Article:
7. Bring the frame back inside and reattach the cushions. If you’re worried next time you unscrew the bottom, the screws will be stripped, I recommend going ahead and purchasing new screws. Wood ones from Home Depot do the trick. It will save you time if you decide to give the chair a facelift in the future!

8. Now you’re finished! I may add an accent pillow later on, but now it’s my dogs favorite perch to look outside!

Chair AFTER

Chair AFTER

Distressed Trunk Overhaul

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My 2 matching Pottery Barn trunks in my bedroom were looking very drab, so I decided to give them an aged look. If you decide to do this effect, here are some supplies.

– furniture to distress (make sure it’s clean & dusted well!)

-spray paint (yes, spray paint in whatever color you want, I suggest Rustoleum because it has a long life)

-spray sealer (I used gloss, but you can pick matte or satin if you want)

-sanding blocks (the foam things with sandpaper on 4 sides)

-tea lights (or other candles you don’t mind destroying)

-rag (to dust off the furniture between the aging process and seal coat)

-well ventillated place to do it, with dropcloths if you need (I always spray in the same place outside but raisted the pieces off the grass with scrap wood)

I started with my Pottery Barn trunks (2 of them) that were both carved wood with detail. I thought they were a little boring being just wood so I decided to add some distressed color.

I started with my Pottery Barn trunks (2 of them) that were both carved wood with detail. I thought they were a little boring being just wood so I decided to add some distressed color.

To bring out the deails and make it easier for me to sand, I used candle wax from tealights to act as a resist to the spray paint. Don’t bother wasting a good candle! One of these was enough for both of my trunks.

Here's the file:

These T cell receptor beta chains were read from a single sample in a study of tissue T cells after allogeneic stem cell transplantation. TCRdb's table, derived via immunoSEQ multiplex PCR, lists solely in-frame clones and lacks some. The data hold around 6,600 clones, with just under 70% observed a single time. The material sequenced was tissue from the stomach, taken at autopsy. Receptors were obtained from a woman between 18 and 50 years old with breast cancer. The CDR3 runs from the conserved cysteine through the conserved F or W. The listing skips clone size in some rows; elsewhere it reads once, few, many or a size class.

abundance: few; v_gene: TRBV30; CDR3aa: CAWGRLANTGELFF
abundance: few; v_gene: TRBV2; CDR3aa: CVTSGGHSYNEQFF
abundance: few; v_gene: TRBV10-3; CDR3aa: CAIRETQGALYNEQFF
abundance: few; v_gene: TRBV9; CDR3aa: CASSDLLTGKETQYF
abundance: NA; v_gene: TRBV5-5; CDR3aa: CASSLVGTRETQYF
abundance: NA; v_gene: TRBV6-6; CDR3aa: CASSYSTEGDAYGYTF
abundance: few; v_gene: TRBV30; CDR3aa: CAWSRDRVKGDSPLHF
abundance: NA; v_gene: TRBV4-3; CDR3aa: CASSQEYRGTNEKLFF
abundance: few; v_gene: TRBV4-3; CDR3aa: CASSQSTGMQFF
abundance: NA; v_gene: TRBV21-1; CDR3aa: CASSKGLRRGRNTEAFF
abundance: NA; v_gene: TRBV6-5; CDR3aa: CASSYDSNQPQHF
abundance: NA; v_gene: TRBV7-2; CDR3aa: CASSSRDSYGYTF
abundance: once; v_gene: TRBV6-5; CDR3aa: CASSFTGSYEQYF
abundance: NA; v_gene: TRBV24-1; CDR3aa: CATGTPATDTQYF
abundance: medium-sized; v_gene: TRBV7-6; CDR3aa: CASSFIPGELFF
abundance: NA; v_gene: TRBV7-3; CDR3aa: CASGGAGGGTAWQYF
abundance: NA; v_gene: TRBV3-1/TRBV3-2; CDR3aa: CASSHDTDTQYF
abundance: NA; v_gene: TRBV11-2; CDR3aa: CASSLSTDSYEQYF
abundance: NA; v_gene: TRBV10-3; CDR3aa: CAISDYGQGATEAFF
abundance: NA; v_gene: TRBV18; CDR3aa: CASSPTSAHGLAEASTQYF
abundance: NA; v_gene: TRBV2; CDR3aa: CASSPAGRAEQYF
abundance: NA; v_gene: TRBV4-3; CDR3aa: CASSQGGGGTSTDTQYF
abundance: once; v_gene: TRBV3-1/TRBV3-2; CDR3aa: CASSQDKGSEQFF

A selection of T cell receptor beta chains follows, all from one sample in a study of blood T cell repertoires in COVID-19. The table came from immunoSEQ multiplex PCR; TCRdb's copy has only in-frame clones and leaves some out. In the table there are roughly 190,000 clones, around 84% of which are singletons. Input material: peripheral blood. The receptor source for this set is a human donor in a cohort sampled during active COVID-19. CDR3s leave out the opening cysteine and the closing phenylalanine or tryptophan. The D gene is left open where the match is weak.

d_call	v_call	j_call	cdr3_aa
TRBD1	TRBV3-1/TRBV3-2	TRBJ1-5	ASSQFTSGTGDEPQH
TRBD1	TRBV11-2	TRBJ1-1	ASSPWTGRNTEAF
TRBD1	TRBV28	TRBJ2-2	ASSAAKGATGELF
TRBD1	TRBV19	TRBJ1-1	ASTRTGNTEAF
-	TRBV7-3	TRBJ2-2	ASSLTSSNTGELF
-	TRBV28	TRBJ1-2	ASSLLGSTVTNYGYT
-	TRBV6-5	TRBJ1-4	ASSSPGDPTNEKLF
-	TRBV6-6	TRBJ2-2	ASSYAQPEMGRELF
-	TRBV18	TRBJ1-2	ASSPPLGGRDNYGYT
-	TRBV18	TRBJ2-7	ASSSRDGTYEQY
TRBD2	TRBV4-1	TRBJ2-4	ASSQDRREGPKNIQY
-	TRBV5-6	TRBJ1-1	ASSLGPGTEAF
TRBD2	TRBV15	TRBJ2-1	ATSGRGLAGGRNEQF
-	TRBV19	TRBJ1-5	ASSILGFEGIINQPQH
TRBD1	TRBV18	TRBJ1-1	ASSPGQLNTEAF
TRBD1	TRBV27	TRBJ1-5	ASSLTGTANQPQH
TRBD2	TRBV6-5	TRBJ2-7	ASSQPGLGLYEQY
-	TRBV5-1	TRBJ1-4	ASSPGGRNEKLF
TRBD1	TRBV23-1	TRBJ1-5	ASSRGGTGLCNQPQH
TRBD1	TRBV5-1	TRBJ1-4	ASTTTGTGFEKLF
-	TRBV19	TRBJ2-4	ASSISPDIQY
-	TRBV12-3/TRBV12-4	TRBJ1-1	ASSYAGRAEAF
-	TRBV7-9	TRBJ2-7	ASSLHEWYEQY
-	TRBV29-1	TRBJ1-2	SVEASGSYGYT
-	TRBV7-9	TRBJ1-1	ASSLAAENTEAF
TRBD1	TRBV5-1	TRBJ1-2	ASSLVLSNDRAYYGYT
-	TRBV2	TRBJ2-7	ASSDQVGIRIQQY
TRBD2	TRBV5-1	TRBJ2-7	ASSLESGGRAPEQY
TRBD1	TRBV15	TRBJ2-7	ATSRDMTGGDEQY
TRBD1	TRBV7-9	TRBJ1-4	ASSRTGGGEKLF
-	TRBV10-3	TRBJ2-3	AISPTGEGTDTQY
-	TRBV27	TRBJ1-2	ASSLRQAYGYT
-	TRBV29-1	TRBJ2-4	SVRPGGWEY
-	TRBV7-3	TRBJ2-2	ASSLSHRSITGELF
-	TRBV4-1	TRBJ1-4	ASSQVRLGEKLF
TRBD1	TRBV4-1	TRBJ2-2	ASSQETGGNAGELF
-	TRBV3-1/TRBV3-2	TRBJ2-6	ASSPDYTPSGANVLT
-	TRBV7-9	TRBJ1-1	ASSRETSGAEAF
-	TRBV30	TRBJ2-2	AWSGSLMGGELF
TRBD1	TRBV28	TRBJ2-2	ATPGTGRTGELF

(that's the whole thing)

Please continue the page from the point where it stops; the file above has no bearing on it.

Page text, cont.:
Here you can see the details that I wanted to bring out. I used a tealight to go over all the straight edges and rubbed it across all the high detailed parts.

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Use your choice of spray paint and start with the edges first then “color in” using an even sweeping motion back and forth until each side has been painted. Make sure you don’t get too close (causing too much paint to get on the piece or you will get drips!) The painted trunk (a robin’s egg blue) before being distressed. It was a pretty color and if I wasn’t distressing the trunk, I would’ve done another coat, but one is enough for the distressing look. I’ll explain why spray paint instead of acrylic or latex later. Make sure this is completely dry before beginning the next step!

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I like using the sanding blocks, they work great! Take the sanding block and go over the entire trunk. It’s easiest to do work on one side at a time and turn the trunk around as needed. Carefully take away as little or as much paint as you want. Wherever you rubbed the tealight wax, as you sand, it heats it up and takes it away. Voila! An aged piece of furniture!

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In order to seal the distressed look, I decided to go with a glossy coat of clear spray sealer and to my surprise it added another dimension of age. First, dust off the entire thing really well then you can begin with the gloss. After doing a coat on the first trunk, I noticed a cracking surface begin to take shape! I think by sanding the spray paint, the sealer got beneath the paint and made this amazing crackle effect! The trunk is still sealed and If I wanted to I could go back with a brown glaze to bring out the cracks. For now, I am leaving it like this.

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Here you can see the crackle effect forming. It really looks like a legit piece of aged furniture!